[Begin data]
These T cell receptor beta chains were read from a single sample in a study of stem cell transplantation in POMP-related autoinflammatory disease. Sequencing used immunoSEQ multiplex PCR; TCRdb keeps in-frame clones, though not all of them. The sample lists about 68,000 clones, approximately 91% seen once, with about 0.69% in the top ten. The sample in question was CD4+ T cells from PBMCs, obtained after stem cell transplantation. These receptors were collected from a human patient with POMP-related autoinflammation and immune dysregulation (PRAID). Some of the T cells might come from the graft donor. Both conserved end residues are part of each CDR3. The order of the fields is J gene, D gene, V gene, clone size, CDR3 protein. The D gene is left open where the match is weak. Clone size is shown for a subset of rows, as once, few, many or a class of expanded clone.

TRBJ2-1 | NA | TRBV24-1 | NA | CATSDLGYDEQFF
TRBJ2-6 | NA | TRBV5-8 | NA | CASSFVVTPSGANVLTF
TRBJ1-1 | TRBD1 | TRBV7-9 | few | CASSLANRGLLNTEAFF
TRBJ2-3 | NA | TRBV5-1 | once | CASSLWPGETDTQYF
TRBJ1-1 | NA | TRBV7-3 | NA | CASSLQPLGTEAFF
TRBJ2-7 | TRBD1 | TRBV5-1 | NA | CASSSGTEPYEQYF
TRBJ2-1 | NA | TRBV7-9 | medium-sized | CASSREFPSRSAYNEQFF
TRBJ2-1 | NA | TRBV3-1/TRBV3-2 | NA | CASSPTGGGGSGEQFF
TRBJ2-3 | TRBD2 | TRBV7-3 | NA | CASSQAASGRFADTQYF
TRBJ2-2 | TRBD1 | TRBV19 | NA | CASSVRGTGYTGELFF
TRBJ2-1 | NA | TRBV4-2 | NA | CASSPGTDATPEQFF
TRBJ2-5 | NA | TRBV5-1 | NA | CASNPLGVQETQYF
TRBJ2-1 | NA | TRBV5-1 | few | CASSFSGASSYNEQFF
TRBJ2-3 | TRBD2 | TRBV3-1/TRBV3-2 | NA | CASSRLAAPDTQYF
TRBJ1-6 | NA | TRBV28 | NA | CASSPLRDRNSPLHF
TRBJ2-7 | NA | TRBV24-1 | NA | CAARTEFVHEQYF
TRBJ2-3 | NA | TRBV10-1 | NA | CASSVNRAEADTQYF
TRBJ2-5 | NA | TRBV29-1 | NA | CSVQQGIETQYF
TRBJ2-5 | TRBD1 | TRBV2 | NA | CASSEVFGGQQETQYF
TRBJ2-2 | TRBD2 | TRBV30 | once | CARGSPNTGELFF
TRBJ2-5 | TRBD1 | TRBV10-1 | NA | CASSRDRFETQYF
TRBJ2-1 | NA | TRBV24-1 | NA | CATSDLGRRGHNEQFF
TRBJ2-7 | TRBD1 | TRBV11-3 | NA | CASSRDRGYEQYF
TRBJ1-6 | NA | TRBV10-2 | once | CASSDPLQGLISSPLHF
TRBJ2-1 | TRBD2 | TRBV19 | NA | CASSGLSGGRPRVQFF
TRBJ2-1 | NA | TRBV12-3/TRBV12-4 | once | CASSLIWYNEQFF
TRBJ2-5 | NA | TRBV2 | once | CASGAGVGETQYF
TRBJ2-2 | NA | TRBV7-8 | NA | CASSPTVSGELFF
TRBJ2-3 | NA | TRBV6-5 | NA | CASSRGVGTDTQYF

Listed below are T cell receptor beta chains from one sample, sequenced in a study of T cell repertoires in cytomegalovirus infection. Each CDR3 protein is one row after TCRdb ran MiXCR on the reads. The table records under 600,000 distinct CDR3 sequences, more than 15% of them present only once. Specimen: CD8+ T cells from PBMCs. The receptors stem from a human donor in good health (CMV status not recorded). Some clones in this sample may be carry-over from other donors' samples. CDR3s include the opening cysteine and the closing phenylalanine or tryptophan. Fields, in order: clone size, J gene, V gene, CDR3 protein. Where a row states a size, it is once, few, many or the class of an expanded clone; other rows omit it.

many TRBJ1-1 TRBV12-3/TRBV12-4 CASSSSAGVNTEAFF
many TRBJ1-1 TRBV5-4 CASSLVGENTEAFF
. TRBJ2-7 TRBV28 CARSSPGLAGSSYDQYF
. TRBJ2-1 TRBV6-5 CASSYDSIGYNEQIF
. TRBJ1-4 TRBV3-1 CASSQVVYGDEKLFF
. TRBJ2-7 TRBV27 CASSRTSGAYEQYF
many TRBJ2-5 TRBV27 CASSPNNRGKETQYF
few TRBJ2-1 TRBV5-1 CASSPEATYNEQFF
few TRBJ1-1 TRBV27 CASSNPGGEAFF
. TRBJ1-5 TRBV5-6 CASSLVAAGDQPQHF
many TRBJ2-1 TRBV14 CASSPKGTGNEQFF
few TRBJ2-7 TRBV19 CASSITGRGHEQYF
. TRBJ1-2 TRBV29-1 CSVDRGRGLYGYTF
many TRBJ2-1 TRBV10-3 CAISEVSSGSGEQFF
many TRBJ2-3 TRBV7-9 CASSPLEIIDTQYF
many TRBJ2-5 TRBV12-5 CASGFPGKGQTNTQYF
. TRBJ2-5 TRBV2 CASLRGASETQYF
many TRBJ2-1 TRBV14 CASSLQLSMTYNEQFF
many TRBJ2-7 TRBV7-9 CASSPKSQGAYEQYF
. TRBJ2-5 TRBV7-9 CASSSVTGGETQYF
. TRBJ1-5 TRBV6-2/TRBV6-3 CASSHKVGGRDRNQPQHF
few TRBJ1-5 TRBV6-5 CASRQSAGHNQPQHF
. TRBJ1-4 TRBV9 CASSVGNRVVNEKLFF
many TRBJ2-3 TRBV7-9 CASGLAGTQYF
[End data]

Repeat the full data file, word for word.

These T cell receptor beta chains were read from a single sample in a study of stem cell transplantation in POMP-related autoinflammatory disease. Sequencing used immunoSEQ multiplex PCR; TCRdb keeps in-frame clones, though not all of them. The sample lists about 68,000 clones, approximately 91% seen once, with about 0.69% in the top ten. The sample in question was CD4+ T cells from PBMCs, obtained after stem cell transplantation. These receptors were collected from a human patient with POMP-related autoinflammation and immune dysregulation (PRAID). Some of the T cells might come from the graft donor. Both conserved end residues are part of each CDR3. The order of the fields is J gene, D gene, V gene, clone size, CDR3 protein. The D gene is left open where the match is weak. Clone size is shown for a subset of rows, as once, few, many or a class of expanded clone.

TRBJ2-1 | NA | TRBV24-1 | NA | CATSDLGYDEQFF
TRBJ2-6 | NA | TRBV5-8 | NA | CASSFVVTPSGANVLTF
TRBJ1-1 | TRBD1 | TRBV7-9 | few | CASSLANRGLLNTEAFF
TRBJ2-3 | NA | TRBV5-1 | once | CASSLWPGETDTQYF
TRBJ1-1 | NA | TRBV7-3 | NA | CASSLQPLGTEAFF
TRBJ2-7 | TRBD1 | TRBV5-1 | NA | CASSSGTEPYEQYF
TRBJ2-1 | NA | TRBV7-9 | medium-sized | CASSREFPSRSAYNEQFF
TRBJ2-1 | NA | TRBV3-1/TRBV3-2 | NA | CASSPTGGGGSGEQFF
TRBJ2-3 | TRBD2 | TRBV7-3 | NA | CASSQAASGRFADTQYF
TRBJ2-2 | TRBD1 | TRBV19 | NA | CASSVRGTGYTGELFF
TRBJ2-1 | NA | TRBV4-2 | NA | CASSPGTDATPEQFF
TRBJ2-5 | NA | TRBV5-1 | NA | CASNPLGVQETQYF
TRBJ2-1 | NA | TRBV5-1 | few | CASSFSGASSYNEQFF
TRBJ2-3 | TRBD2 | TRBV3-1/TRBV3-2 | NA | CASSRLAAPDTQYF
TRBJ1-6 | NA | TRBV28 | NA | CASSPLRDRNSPLHF
TRBJ2-7 | NA | TRBV24-1 | NA | CAARTEFVHEQYF
TRBJ2-3 | NA | TRBV10-1 | NA | CASSVNRAEADTQYF
TRBJ2-5 | NA | TRBV29-1 | NA | CSVQQGIETQYF
TRBJ2-5 | TRBD1 | TRBV2 | NA | CASSEVFGGQQETQYF
TRBJ2-2 | TRBD2 | TRBV30 | once | CARGSPNTGELFF
TRBJ2-5 | TRBD1 | TRBV10-1 | NA | CASSRDRFETQYF
TRBJ2-1 | NA | TRBV24-1 | NA | CATSDLGRRGHNEQFF
TRBJ2-7 | TRBD1 | TRBV11-3 | NA | CASSRDRGYEQYF
TRBJ1-6 | NA | TRBV10-2 | once | CASSDPLQGLISSPLHF
TRBJ2-1 | TRBD2 | TRBV19 | NA | CASSGLSGGRPRVQFF
TRBJ2-1 | NA | TRBV12-3/TRBV12-4 | once | CASSLIWYNEQFF
TRBJ2-5 | NA | TRBV2 | once | CASGAGVGETQYF
TRBJ2-2 | NA | TRBV7-8 | NA | CASSPTVSGELFF
TRBJ2-3 | NA | TRBV6-5 | NA | CASSRGVGTDTQYF

Listed below are T cell receptor beta chains from one sample, sequenced in a study of T cell repertoires in cytomegalovirus infection. Each CDR3 protein is one row after TCRdb ran MiXCR on the reads. The table records under 600,000 distinct CDR3 sequences, more than 15% of them present only once. Specimen: CD8+ T cells from PBMCs. The receptors stem from a human donor in good health (CMV status not recorded). Some clones in this sample may be carry-over from other donors' samples. CDR3s include the opening cysteine and the closing phenylalanine or tryptophan. Fields, in order: clone size, J gene, V gene, CDR3 protein. Where a row states a size, it is once, few, many or the class of an expanded clone; other rows omit it.

many TRBJ1-1 TRBV12-3/TRBV12-4 CASSSSAGVNTEAFF
many TRBJ1-1 TRBV5-4 CASSLVGENTEAFF
. TRBJ2-7 TRBV28 CARSSPGLAGSSYDQYF
. TRBJ2-1 TRBV6-5 CASSYDSIGYNEQIF
. TRBJ1-4 TRBV3-1 CASSQVVYGDEKLFF
. TRBJ2-7 TRBV27 CASSRTSGAYEQYF
many TRBJ2-5 TRBV27 CASSPNNRGKETQYF
few TRBJ2-1 TRBV5-1 CASSPEATYNEQFF
few TRBJ1-1 TRBV27 CASSNPGGEAFF
. TRBJ1-5 TRBV5-6 CASSLVAAGDQPQHF
many TRBJ2-1 TRBV14 CASSPKGTGNEQFF
few TRBJ2-7 TRBV19 CASSITGRGHEQYF
. TRBJ1-2 TRBV29-1 CSVDRGRGLYGYTF
many TRBJ2-1 TRBV10-3 CAISEVSSGSGEQFF
many TRBJ2-3 TRBV7-9 CASSPLEIIDTQYF
many TRBJ2-5 TRBV12-5 CASGFPGKGQTNTQYF
. TRBJ2-5 TRBV2 CASLRGASETQYF
many TRBJ2-1 TRBV14 CASSLQLSMTYNEQFF
many TRBJ2-7 TRBV7-9 CASSPKSQGAYEQYF
. TRBJ2-5 TRBV7-9 CASSSVTGGETQYF
. TRBJ1-5 TRBV6-2/TRBV6-3 CASSHKVGGRDRNQPQHF
few TRBJ1-5 TRBV6-5 CASRQSAGHNQPQHF
. TRBJ1-4 TRBV9 CASSVGNRVVNEKLFF
many TRBJ2-3 TRBV7-9 CASGLAGTQYF